In aftermath of Ebola, Sierra Leone finds forgiveness is a powerful resource

A method that has proved powerful in bringing reconciliation after the civil war is being deployed to help families and communities torn apart by the Ebola crisis.

Ryan Lenora Brown
James Keppa (left) and Nyuma Tommy in their home village of Kpondu, near Sierra Leone's borders with Guinea and Liberia. It took the two men nearly a year to reconcile after Mr. Keppa called health authorities on Mr. Tommy's son, who was ill with – and later died from – Ebola.

It took James Keppa less than five minutes to instigate the greatest betrayal of his life.

In fact, it took only as long as it took him to utter these words: We need an ambulance. And then, quietly, the deed was done.

The next day, a Land Rover fitted with flashing blue and red lights jolted into Kpondu, Mr. Keppa’s village. Its medics knocked on the door of the local chief, Nyuma Tommy, to inform him that they had come to take his son to an Ebola treatment center.

“At that time, most people weren’t coming back from the treatment centers – they went there to die,” Mr. Tommy says. “We knew letting him go was saying goodbye.”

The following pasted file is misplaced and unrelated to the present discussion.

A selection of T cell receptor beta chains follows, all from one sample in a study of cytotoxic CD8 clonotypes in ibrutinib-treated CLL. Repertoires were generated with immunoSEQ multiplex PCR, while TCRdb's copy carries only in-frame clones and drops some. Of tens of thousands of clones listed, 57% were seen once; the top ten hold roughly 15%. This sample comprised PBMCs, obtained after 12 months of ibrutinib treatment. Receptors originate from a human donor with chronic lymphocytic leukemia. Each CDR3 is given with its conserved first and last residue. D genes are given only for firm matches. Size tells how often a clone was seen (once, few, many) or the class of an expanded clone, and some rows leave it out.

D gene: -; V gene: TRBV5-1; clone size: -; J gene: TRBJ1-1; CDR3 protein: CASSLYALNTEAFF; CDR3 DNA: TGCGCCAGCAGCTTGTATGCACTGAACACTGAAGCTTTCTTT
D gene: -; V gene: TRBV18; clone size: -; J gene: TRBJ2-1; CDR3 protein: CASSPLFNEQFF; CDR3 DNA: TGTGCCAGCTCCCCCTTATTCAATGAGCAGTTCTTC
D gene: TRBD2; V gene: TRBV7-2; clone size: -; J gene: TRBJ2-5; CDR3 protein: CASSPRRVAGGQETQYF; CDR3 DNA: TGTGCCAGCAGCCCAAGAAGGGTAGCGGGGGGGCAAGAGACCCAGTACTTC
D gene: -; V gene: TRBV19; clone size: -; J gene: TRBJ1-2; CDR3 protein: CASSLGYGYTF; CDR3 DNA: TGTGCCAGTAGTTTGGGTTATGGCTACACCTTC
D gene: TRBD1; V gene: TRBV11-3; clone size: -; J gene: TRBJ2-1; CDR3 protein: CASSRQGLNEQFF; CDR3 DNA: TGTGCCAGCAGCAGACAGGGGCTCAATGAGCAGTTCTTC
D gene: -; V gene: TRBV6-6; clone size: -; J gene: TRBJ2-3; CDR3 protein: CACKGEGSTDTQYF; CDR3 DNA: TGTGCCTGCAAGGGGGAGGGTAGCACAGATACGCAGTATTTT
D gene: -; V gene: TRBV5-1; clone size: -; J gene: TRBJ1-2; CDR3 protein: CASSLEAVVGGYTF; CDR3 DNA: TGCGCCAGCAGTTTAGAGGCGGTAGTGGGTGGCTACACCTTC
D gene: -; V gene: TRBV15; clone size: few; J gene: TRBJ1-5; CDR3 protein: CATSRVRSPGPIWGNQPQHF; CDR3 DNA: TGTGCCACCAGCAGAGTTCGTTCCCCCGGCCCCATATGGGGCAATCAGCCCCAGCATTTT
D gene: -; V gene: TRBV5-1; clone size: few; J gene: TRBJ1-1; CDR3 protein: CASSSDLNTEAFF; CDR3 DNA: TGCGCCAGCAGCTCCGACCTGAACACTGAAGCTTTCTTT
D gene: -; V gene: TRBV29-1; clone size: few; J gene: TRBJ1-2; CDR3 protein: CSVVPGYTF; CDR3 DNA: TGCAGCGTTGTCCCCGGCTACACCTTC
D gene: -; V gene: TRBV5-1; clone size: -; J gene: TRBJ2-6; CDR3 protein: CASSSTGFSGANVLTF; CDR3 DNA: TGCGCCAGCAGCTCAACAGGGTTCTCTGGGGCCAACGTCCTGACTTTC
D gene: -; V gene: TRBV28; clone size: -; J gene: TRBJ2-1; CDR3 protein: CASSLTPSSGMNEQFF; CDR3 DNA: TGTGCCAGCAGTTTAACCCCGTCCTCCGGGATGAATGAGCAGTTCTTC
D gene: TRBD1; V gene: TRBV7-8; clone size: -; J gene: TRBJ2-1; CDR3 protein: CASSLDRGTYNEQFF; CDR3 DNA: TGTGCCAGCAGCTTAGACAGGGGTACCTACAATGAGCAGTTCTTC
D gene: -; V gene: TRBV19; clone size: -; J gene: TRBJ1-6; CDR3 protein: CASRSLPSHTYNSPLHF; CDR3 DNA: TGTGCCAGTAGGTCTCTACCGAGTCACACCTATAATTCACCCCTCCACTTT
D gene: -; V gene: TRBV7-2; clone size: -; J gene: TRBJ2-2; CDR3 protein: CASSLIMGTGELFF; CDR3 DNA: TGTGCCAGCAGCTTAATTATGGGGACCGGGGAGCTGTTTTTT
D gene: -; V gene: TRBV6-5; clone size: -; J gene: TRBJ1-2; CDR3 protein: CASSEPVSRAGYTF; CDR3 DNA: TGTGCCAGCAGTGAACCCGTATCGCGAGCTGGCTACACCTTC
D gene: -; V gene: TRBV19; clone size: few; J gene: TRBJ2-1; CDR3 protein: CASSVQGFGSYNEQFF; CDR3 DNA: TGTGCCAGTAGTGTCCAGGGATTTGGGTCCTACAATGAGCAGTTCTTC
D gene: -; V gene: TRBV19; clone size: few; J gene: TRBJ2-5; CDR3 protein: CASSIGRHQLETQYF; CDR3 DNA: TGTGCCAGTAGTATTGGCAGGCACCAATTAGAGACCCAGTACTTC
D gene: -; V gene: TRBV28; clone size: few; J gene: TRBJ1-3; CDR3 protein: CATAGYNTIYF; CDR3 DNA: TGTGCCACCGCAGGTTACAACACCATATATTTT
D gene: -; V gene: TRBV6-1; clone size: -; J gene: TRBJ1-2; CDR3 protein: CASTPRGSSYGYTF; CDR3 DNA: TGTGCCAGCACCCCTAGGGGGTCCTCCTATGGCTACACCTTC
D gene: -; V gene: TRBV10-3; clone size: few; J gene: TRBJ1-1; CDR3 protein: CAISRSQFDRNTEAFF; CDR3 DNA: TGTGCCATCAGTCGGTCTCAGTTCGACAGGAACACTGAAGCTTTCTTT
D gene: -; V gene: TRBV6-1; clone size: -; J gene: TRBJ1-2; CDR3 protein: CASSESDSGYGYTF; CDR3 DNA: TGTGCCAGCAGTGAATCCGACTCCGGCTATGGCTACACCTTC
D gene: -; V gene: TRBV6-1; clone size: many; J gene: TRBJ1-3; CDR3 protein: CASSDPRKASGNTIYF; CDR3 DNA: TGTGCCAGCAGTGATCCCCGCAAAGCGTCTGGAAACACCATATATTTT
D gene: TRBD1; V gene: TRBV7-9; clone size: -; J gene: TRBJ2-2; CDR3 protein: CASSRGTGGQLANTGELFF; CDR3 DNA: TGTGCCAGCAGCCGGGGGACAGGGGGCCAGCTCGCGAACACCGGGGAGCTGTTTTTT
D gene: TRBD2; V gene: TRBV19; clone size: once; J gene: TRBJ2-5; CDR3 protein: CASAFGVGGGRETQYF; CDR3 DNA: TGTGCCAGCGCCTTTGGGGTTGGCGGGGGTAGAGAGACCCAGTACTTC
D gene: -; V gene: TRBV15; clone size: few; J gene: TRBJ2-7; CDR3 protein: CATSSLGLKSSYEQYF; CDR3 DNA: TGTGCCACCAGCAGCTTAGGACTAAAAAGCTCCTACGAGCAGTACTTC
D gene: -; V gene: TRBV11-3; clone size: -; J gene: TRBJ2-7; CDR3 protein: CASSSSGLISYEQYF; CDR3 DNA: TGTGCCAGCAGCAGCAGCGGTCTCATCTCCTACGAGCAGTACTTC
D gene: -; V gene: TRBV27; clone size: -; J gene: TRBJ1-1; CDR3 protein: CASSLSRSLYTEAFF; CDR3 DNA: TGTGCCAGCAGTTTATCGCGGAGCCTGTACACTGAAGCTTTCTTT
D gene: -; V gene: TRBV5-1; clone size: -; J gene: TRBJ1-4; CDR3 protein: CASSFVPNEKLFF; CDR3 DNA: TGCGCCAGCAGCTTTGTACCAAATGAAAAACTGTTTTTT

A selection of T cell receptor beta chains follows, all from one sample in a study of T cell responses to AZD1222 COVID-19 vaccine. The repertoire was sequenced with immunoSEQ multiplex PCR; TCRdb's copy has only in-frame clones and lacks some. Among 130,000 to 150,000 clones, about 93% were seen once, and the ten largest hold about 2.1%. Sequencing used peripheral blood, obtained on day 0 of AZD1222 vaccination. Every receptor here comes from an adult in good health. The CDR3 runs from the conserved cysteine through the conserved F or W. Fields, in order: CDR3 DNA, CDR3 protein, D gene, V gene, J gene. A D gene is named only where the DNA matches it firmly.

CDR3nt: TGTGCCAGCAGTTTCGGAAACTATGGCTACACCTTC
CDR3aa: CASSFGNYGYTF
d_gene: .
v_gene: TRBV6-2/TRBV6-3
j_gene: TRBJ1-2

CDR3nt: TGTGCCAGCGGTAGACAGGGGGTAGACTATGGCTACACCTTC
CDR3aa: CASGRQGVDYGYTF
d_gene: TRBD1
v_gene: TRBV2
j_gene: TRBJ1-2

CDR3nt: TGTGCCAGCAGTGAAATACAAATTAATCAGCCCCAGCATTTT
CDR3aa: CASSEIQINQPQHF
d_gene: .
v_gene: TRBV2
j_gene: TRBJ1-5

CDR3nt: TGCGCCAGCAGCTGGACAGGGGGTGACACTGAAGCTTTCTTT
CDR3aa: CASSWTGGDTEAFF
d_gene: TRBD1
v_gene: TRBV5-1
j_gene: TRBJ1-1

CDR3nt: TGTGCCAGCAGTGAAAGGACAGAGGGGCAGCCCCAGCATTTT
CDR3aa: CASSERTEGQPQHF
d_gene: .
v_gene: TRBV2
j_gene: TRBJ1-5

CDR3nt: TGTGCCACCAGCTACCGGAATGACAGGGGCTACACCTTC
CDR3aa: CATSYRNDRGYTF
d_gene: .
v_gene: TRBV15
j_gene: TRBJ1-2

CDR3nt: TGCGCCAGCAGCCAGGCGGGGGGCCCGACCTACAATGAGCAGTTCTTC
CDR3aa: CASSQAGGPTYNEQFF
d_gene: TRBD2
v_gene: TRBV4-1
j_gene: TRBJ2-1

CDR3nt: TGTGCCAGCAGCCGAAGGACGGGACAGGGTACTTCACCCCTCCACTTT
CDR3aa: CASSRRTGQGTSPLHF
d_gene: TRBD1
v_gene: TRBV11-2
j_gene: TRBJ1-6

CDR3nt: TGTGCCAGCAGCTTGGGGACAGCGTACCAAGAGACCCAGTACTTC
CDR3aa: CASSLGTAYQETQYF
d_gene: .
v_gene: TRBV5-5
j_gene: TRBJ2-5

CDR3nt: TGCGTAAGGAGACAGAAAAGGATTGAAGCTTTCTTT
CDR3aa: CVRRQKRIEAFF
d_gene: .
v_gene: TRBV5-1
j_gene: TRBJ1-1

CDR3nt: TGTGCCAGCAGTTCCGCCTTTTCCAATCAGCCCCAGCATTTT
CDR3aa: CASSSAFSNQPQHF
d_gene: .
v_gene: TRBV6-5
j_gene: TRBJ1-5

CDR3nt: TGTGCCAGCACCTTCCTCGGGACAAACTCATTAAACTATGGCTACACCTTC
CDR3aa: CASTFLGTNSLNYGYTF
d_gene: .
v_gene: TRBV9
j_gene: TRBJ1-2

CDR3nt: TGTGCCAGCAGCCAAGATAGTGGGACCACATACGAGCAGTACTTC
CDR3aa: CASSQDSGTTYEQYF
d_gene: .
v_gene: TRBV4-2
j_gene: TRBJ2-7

Sure enough, his son never returned, and at first, his father raged: at God, at the disease, and at the man – a friend – who had called for his son to be taken away.

“He was bitter, of course he was,” says Keppa, who was the village’s appointed “contact tracer,” a community health worker assigned to keep watch over suspected cases of Ebola and map out all those who had come in contact with them. “But this was our protocol – when someone shows those symptoms, the vomiting and the fever and the diarrhea, you call for the ambulance. It gives them the best chance of survival.”

Sierra Leone, one of the world's poorest countries, was startlingly unprepared for the Ebola outbreak that tore through the country last year. It had only 120 doctors for a population of 6 million people, and life expectancy hovered below 50 years. The Rhode Island-sized district where the disease first struck lacked both electricity and paved roads.

But the country is rich in a resource that may best promote recovery from an epidemic that killed nearly 4,000 people and turned whole communities against one another: forgiveness.